I am taking part in a symposium at the Society for American Archaeology meeting in Memphis, Tennessee this month. The symposium's theme is "Single Sites From Which Much has Been Learned," and most of the talks will focus on individual sites that have contributed a good deal of data relevant to our understanding of particular regions and periods of time. I have chosen to discuss a Chumash cemetery in Los Angeles County that was occupied between AD 1500 and AD 1785. The reason why I chose to discuss this site is that it is one of the relatively few inland sites discussed in the academic (as opposed to Cultural Resources Management) literature, and as such has had a huge influence on how researchers view the inland areas.
The problem is that there are many other inland sites that have been excavated, but which are rarely discussed in the academic literature*. The result is that one site, which is unique in many ways, has often been taken as representative of not only a region (the inland Los Angeles County portion of the Chumash culture area), but of multiple regions (the inland of the Chumash culture area in general, inclusive of multiple types of ecological areas spread over four counties).
So, I'm going to talk both about why the site is important and the documents written by Linda King that describe the site are valuable, and why we shouldn't be relying on it. I have no idea how well it will go over.
However, while I was in the middle of writing this paper, I heard this on the radio. The long and the short of it is that the first archaeologists are returning to Iraq. However, rather than excavating at the huge city sites, which had long been the main focus of research, they are visiting a smaller site and finding that it is rather different, in terms of both artifacts and features, from what had been expected.
Which is surprising at first - discovering that the models of a society built up over decades of archaeological research are either wrong or, at the very least, strangely incomplete - but it really shouldn't be. Archaeology is always having to reconstruct the past based on what amounts to a set of intellectual puzzle pieces, knowing all the while that many pieces are missing. Archaeologist, of course, are human, and as such we have a tendency to fixate on the pattern that we think is emerging, sometimes to the detriment to the pattern actually emerging. This tends to correct itself over time - those who remember that certain types of sites have not been investigated, or certain regions outright ignored, will focus their attentions there (my graduate adviser, himself one of the big names in Californian archaeology, has both published on the generally ignored inland regions, and has encouraged his graduate students, myself included, to follow suit; meanwhile, my friend Professor David Robinson of the University of Central Lancashire, has focused his research on even less acknowledge interior sites), and over time these individuals accumulate enough weight that they can force the more entrenched individuals into the margins. However, in the meantime, there is a tendency towards regional complacency amongst many researchers - in the Santa Barbara Channel, people have generally remained fixated to the point of myopia on the coast and Channel Islands; in Iraq, they focus on Ur to the exclusion of the equally important (if less spectacular) smaller sites. And, as a result, we have a less-than-complete understanding of a region taken as great wisdom.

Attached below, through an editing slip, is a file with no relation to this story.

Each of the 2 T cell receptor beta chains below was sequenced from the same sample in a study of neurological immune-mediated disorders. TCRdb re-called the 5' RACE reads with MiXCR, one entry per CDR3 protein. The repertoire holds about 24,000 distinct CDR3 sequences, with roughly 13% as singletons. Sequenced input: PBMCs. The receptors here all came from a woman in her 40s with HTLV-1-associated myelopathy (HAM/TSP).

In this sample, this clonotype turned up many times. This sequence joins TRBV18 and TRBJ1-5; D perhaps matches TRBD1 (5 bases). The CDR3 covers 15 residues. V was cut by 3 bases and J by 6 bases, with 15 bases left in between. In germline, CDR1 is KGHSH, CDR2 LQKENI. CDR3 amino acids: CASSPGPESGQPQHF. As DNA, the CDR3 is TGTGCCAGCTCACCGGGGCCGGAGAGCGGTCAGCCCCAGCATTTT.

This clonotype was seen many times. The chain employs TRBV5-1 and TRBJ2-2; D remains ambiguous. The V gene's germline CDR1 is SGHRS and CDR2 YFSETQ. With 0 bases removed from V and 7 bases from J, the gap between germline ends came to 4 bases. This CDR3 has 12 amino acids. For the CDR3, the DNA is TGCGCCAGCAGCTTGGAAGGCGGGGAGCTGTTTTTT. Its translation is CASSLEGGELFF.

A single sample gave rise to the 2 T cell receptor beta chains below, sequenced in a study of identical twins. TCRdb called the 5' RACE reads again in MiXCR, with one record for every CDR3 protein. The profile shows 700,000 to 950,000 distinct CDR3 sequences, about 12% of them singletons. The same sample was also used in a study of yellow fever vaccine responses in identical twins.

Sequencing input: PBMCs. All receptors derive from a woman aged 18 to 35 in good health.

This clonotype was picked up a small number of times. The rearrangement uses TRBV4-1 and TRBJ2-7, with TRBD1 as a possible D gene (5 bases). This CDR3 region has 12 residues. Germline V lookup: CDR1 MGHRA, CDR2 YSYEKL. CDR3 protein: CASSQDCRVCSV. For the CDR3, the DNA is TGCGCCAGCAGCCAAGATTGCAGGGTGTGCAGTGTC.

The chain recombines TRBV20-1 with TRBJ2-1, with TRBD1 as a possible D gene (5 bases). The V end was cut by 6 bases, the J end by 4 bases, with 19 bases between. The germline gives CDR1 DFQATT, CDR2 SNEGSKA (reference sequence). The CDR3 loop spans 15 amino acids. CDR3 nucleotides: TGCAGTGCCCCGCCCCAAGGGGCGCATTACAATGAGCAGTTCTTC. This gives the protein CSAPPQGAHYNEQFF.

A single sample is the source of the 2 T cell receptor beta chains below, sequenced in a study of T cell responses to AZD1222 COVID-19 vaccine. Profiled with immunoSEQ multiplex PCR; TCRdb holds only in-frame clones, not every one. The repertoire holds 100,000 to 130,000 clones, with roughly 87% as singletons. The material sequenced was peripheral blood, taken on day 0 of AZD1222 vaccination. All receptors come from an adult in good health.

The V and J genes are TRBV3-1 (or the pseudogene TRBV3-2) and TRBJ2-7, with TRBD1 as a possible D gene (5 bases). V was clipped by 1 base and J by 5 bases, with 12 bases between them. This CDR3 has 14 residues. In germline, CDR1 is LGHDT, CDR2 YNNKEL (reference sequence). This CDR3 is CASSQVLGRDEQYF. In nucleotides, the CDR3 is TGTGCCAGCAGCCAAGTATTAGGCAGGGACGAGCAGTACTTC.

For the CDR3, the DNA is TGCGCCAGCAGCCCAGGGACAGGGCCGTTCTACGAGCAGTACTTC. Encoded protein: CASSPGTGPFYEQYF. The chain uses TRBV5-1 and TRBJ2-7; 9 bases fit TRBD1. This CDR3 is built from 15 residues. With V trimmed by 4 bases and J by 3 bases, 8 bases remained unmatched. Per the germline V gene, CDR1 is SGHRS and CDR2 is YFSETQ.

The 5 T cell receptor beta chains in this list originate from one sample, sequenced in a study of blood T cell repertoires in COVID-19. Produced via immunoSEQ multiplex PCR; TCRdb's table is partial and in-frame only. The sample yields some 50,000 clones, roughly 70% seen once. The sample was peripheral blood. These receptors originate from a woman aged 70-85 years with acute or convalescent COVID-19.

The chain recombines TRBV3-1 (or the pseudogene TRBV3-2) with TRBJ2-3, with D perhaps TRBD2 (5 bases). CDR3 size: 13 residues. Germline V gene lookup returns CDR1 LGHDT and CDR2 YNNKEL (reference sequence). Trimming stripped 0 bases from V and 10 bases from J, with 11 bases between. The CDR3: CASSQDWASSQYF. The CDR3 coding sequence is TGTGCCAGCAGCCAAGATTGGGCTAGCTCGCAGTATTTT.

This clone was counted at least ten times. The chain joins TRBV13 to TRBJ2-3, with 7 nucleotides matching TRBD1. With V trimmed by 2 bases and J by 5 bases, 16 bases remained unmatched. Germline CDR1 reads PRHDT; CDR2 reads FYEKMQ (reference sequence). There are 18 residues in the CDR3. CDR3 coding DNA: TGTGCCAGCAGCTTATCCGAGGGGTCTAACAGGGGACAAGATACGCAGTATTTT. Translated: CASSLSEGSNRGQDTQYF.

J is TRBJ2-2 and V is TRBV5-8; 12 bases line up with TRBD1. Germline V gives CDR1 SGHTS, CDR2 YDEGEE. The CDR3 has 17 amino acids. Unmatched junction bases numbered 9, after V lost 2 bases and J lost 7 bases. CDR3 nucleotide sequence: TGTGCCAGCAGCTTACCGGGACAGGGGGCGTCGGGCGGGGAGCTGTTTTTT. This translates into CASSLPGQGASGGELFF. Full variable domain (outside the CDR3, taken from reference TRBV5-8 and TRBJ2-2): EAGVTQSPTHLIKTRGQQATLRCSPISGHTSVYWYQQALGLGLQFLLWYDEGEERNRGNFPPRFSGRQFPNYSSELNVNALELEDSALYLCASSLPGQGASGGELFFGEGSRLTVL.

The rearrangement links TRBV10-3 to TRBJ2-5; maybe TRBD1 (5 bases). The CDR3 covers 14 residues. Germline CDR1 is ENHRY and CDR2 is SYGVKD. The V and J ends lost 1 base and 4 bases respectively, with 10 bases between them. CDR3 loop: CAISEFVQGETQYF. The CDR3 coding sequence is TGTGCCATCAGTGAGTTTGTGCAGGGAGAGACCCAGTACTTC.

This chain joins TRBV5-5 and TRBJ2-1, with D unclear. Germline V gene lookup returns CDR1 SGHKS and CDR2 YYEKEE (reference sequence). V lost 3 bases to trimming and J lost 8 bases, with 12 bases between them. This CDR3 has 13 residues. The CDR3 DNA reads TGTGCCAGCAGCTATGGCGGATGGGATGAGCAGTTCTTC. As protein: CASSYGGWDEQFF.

Still, it is nice to hear that it is changing in Iraq, and to know that I have played a role in changing this in my own neck of the woods.
*There are several reasons for this. One is that these sites are in areas that most of the big theorists workin in California are not particularly interested in for various non-archaeology-related reasons (though odd excuses regarding the state of preservation or the relative importance of sites never looked at are often made). Another is that the work done on these sites has largely been done by archaeologists working in environmental consulting and preservation, such as myself, and there is something of a weird bias against our work on the part of many, though thankfully not all, academic archaeologists (and, it should be noted, that this bias has been steadily, if slowly, eroding for decades now). A third reason is that the results of our work are usually buried in what is called the "grey literature" - documents that are written for legal compliance reasons and then deposited in information centers that are difficult to search as compared to a well-indexed university library, resulting in many academic researchers not wanting to spend their (admittedly limited) time going through these reports.